Friday, 16 January 2009

To all the Frenchmen that I've loved before


Like all other PhD's, mine is obscure. It has something to do with a poet, long dead, who wrote in a dead language, about the glory days of the Roman republic, dead before he even started writing. You get the point.

So my brilliant plan was to look at the nachleben of this poet and his poem (Lucan and The Pharsalia) in seventeenth and eighteenth century France. The 18th century translation is in prose and is really quite lovely - very civilised. The 17th century translation is a pain in the ass, to put it mildly. Even the translator's contemporaries thought he was smoking crack - one calls his verse translation "obscure gobledygook".

So I put it to you, native French speakers and Francophiles, what in the world is he on about in the following passage? I've tried to translate it literally - it makes no sense. I've tried to translate it with a little poetic license - it still makes no sense. And just to make things difficult, I can't even consult the Latin for a hint because our lovable French translator has gone off on a poetic tangent and there ain't nothing in the Latin which roughly corresponds. Typical...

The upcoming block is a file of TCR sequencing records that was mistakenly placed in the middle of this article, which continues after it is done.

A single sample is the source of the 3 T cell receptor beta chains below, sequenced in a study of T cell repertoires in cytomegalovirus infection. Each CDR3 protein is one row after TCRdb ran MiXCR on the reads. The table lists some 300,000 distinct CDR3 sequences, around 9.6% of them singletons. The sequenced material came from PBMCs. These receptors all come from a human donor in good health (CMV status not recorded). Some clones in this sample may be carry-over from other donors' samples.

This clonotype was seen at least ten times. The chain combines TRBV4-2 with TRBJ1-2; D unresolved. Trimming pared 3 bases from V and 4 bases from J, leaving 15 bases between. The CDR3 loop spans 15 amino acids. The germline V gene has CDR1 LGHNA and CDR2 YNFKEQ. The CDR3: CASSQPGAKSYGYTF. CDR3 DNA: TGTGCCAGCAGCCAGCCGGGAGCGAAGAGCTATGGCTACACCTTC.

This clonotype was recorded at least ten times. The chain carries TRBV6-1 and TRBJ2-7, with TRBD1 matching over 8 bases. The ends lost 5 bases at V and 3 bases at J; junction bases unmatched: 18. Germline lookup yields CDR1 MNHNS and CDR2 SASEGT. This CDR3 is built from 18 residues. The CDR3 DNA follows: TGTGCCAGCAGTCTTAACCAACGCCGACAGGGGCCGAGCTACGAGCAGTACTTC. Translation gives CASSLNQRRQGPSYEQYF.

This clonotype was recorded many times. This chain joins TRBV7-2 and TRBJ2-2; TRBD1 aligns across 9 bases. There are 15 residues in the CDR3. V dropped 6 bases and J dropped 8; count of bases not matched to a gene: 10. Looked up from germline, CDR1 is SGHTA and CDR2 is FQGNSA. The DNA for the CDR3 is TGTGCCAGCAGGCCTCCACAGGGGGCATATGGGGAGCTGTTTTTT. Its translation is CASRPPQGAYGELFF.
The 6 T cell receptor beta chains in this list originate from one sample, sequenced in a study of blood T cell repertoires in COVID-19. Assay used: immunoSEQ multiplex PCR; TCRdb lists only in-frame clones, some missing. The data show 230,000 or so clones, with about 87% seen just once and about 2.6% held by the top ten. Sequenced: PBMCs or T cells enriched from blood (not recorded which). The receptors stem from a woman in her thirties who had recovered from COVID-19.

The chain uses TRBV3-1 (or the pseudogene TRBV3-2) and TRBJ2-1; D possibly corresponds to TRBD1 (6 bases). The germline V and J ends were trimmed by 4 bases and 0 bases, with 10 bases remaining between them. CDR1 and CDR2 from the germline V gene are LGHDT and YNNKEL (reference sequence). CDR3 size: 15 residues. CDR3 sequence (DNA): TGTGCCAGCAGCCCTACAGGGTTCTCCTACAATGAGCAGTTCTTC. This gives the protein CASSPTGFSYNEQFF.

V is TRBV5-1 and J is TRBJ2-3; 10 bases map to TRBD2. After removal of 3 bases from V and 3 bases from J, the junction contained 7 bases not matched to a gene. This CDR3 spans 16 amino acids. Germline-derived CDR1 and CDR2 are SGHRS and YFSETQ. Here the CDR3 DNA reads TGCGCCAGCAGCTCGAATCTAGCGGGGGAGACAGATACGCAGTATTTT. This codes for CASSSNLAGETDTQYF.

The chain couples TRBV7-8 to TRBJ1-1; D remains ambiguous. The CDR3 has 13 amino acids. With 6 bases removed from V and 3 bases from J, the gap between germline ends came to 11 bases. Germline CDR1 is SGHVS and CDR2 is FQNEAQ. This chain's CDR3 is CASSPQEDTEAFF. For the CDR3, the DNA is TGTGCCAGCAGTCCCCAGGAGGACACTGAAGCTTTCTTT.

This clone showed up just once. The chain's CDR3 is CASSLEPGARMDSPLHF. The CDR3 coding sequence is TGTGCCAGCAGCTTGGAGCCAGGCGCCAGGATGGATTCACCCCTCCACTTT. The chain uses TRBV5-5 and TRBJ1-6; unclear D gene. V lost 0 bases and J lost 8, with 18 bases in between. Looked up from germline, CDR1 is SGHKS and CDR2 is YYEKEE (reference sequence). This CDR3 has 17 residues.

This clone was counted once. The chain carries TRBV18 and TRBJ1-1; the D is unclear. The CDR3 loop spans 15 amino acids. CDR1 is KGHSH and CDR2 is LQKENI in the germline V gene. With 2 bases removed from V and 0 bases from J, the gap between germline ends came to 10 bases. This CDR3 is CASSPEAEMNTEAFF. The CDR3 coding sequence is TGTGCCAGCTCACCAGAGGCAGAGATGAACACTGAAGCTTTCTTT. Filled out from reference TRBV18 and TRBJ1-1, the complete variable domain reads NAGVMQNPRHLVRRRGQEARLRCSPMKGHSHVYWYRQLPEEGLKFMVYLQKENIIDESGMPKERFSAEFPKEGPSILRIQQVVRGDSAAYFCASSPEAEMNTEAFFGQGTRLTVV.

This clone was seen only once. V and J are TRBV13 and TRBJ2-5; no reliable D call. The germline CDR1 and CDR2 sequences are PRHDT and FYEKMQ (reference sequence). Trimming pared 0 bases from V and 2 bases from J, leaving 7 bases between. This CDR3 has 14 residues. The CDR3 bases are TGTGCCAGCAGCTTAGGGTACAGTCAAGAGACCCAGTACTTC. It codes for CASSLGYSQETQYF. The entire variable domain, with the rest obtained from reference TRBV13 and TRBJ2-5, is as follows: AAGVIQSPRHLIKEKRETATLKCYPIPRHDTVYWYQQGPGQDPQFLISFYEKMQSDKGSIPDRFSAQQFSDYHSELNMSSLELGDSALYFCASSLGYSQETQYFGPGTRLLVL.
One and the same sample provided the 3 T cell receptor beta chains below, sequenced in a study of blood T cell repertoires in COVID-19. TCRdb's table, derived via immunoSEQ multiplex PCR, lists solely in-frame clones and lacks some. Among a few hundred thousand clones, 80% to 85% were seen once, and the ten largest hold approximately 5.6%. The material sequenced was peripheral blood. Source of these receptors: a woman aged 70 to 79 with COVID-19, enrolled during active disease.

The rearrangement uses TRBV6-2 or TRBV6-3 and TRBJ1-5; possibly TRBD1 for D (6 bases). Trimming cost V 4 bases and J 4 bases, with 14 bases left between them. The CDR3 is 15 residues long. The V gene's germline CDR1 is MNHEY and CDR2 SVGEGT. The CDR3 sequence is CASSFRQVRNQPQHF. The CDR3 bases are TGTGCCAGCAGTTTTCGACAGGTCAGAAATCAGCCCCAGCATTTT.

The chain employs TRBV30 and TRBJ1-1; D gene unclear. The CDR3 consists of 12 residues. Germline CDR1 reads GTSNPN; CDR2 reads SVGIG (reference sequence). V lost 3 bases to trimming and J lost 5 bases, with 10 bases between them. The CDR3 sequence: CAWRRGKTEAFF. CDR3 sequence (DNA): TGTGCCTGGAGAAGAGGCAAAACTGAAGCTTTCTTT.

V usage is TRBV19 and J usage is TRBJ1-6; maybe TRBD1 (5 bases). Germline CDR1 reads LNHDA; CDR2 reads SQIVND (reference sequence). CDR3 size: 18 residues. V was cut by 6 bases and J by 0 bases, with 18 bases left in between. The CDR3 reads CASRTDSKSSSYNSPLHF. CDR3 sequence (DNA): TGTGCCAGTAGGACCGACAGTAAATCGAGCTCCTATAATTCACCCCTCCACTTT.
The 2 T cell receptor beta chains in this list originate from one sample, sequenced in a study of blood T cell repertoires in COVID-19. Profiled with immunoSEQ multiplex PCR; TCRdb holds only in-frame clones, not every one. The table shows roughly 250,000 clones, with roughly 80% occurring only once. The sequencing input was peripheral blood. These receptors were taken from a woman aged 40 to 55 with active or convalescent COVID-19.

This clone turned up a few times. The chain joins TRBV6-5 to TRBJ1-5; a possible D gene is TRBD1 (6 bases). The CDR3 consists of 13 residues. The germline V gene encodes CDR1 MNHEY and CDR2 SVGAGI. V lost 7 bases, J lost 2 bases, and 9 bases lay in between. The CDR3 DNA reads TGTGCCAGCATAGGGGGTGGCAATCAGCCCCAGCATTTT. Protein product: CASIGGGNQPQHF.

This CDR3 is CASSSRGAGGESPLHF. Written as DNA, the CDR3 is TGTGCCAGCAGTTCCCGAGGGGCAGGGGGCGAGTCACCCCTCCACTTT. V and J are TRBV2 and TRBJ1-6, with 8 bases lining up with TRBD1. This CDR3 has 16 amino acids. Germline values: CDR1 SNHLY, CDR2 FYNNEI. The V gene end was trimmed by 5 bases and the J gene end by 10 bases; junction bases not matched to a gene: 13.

And before you tell me my French is all wrong and strange and completely bizzare, I say to you that's the 17th century!

Sur tous ceux que le Ciel abandonne aux Tyrans, / Sa disgrace est cuisante, et sa travaux sont grands: / Rome que tant de Rois voyoiens comme leur Reinne. / Ne peut qu’avec horreur se former a la chairne, / La honte de ses fers en augmente le poids / et cette Reine enfin ne peut souffrir les Rois. / A qui Dieux tout-puissants, qui gouvernex le terre.

1 comment:

J. Harker said...

Whoa! I'm impressed that you wrote your dis on Lucan! Brava!

Alas, I cannot read French and can offer no advice here. But! It is good to see you posting so frequently!

I retire now, having used my allotted exclamation points for the year.